By the way, we did not have the time to visit any of these waterfalls, but there are several within about an hour or more from the city, including: Falling Water Falls (Falling Water Falls State Natural Area), Great Falls (South Cumberland State Park), Laurel Falls (Laurel-Snow State Natural Area), and Foster Falls (South Cumberland State Park).
Music City… or… Nash Vegas
From Chattanooga, it was time to visit Music City… Nashville, the state’s capital and most populous city (and growing in size daily) — and the 24th largest city in the U.S. The city was founded in 1779 and named for Francis Nash, a general in the Continental Army during the Revolutionary War. Continuing with our Civil War history, in 1862, Nashville was the first state capital in the Confederacy to fall to Union troops.
And believe us when we say that the unofficial nickname of NashVegas works… the city is crowded with people (even on a cold day in early March) and along Lower Broadway (known as Lower Broad, the city’s touristy area with 50+ bars), people are standing, siting, and riding on trucks, buses, and trailers pulled by tractors drinking and having a good time to a plethora of music. We encountered multiple bachelorette parties drinking and dancing to the music. (Maybe Nash Orleans is a better nickname.) We also encountered simply too many people — and while we had hoped to find an uncrowded bar/saloon to sit and enjoy some music, the scene was just too overwhelming for these two introverts with sensitive ears.
We stayed at the Nashville KOA Resort, not far from the Grand Ole Opry. The campground was decent; the section we stayed in had “deluxe patios” but also an older, beat up bathroom and weak Wifi. On the plus side, a downtown shuttle picks up daily on the hour and operates to early in the morning — which makes traveling to the city center much easier and cheaper than driving. The campground also has a “concierge” who helped give us some ideas for spending a day downtown — including a discount coupon for a 1-hour Gray Line City Tour. We thoroughly enjoyed the bus ride and seeing the sites — include the 1897 replica Parthenon that resides in Centennial Park, the city’s premier urban park. (Fun fact: The re-creation of the 42-foot statue Athena is the focus of the Tennessee Parthenon just as it was in ancient Greece. The building and the Athena statue are both full-scale replicas of the Athenian originals built for Tennessee’s Centennial Exposition.)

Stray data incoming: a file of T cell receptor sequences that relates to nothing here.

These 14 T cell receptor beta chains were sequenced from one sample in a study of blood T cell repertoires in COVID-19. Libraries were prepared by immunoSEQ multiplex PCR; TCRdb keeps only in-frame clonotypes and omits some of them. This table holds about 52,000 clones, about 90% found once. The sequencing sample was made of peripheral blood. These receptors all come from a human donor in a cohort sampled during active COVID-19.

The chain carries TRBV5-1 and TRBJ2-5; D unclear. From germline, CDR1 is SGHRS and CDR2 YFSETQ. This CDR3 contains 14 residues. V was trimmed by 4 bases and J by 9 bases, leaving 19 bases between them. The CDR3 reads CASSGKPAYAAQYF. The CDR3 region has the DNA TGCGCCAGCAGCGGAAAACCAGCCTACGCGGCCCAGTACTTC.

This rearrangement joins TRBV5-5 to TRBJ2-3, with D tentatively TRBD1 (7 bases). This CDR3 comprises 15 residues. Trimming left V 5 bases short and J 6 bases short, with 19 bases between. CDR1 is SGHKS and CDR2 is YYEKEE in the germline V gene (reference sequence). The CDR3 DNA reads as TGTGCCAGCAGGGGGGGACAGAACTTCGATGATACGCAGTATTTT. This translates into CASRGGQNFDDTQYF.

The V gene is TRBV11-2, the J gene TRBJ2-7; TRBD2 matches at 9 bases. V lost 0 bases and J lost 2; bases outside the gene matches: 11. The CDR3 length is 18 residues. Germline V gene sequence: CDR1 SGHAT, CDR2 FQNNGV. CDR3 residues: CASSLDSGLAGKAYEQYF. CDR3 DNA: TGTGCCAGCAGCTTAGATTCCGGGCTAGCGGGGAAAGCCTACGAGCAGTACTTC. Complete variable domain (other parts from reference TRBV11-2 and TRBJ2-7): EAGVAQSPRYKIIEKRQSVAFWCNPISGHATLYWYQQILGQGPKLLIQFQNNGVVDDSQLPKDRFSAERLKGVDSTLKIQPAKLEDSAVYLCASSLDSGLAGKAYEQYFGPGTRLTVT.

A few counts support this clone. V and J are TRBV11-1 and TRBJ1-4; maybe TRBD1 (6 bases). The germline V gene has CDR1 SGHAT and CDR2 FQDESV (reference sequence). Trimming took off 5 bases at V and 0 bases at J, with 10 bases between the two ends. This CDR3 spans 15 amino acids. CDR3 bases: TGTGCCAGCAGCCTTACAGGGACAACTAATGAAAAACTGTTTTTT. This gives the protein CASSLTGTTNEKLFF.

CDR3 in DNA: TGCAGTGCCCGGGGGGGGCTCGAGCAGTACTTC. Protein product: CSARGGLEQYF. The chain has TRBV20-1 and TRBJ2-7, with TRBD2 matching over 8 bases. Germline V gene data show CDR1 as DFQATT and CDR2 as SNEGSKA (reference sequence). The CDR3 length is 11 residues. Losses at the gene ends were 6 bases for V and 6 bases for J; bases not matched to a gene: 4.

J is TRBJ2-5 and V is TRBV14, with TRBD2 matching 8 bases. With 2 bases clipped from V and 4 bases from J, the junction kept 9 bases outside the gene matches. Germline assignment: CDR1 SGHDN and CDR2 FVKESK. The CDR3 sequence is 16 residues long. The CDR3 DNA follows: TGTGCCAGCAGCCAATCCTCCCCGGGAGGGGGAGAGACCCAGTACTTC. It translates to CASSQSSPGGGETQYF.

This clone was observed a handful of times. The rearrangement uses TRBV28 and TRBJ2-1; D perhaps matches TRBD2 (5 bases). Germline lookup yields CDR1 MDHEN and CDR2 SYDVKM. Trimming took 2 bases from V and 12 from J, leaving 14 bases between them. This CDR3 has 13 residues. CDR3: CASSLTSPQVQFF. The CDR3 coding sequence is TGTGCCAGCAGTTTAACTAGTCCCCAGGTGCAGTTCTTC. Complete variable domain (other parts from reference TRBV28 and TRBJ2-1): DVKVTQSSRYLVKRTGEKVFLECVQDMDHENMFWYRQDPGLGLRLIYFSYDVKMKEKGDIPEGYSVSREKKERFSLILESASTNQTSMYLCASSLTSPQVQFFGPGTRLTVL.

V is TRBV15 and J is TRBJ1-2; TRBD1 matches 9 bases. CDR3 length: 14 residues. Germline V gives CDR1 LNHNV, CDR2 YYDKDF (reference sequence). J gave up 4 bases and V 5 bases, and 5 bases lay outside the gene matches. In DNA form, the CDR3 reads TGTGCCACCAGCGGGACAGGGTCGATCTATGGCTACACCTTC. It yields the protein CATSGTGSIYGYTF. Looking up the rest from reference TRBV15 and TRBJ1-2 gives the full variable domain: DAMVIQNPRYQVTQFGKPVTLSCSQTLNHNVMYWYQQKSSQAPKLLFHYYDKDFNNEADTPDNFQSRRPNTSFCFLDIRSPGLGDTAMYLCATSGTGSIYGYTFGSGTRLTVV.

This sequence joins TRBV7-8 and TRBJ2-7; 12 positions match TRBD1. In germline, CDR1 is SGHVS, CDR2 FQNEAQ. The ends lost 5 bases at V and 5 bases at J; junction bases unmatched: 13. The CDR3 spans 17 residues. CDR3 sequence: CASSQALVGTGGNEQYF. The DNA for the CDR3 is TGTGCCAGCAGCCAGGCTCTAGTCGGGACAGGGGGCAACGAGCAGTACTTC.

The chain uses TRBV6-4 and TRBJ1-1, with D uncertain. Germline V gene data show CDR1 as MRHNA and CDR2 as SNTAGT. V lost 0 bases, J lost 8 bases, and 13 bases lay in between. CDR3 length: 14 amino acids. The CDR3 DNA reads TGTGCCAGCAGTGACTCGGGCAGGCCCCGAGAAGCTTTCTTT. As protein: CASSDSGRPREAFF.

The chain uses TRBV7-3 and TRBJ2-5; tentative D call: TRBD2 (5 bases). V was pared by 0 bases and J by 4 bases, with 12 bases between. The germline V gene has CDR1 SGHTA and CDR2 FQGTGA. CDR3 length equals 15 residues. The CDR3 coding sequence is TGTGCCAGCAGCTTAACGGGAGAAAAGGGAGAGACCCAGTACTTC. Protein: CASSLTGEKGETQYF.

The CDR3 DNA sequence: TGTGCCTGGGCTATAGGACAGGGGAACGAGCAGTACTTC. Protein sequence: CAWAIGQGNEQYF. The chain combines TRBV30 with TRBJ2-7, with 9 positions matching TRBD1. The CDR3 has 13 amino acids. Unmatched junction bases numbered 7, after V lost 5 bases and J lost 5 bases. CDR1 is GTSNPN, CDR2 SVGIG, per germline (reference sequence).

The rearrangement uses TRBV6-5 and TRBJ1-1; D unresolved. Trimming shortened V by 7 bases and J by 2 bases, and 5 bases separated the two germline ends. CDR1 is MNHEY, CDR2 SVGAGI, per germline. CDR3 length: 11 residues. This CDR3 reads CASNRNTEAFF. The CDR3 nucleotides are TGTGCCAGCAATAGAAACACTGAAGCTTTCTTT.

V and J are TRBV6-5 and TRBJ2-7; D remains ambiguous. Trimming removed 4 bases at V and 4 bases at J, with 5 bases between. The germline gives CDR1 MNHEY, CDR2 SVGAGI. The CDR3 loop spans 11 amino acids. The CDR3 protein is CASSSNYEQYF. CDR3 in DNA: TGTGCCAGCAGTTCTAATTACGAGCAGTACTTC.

Nashville is also known as the Athens of the South because of its 20+ colleges and universities; the Buckle of the Bible Belt because of its 700+ churches; and the Hot Chicken Capital because of its specialty cuisine of very spicy chicken. By the way, the Music City nickname does NOT come from its deep history of country music and recording studios, but dates back to the late 1800s and the Fisk Jubilee Singers from Nashville’s Fisk University, when they sang for the Queen of England and she proclaimed that the marvelous singers must come from the “Music City.” Interestingly, the first music venue in Nashville, the original Ryman Auditorium, was built in 1892 when riverboat captain Tom Ryman completed what was originally named the “Union Gospel Tabernacle.” (It was renamed in his honor after his death in 1904.) In 1925, the establishment of radio station WSM and its launch of the broadcast that would be called the Grand Ole Opry further secured Nashville’s reputation as a musical center — and Music City. Of course, there’s also Music Row, a key focal point of Nashville’s music industry for almost 70 years. (Elvis Presley, Dolly Parton, B.B. King, Ben Folds, Faith Hill, Miranda Lambert, and Keith Urban and are just some of the artists who have made great music on Music Row.)
Nashville is located along the Cumberland River, the almost 700-mile long river that originates in the Appalachian Mountains before its confluence with the Ohio River near Paducah, KY… which then drains into the Mississippi River. As we stood on the John Seigenthaler Pedestrian Bridge in Nashville — listed on the National Register of Historic Places (because of its unique truss design) — we again witnessed a river overflowing its banks and flooding streets and pathways. By the way, the bridge is pretty awesome and provides some great views of the Nashville skyline. (Fun facts: the bridge includes four scenic pedestrian overlooks that, in the metal of the railing, have artistic renderings of the history of life on the Cumberland River. The bridge is also lit at night.)
Funny aside, the day we strolled around Nashville we went looking for a public bathroom, which was hard to find and strange since there are SO many people drinking on the party buses (and everywhere)… and Google led us to a park (Public Square Park) that was supposed to have restrooms. We never did find any there, but we did hear part of what would become the last major rally for former South Bend Mayor Pete Buttigieg, a presidential candidate for the Democratic Party. (In case you were concerned, we snuck into a nearby hotel and used a restroom there.)
In terms of finding great music in Nashville, our musician friend Logan Pilcher turned us on to something new to us… Sofar Sounds, a music event organization that brings together musicians and audiences in mostly intimate settings… just what we were hoping for when we planned this stop in Nashville.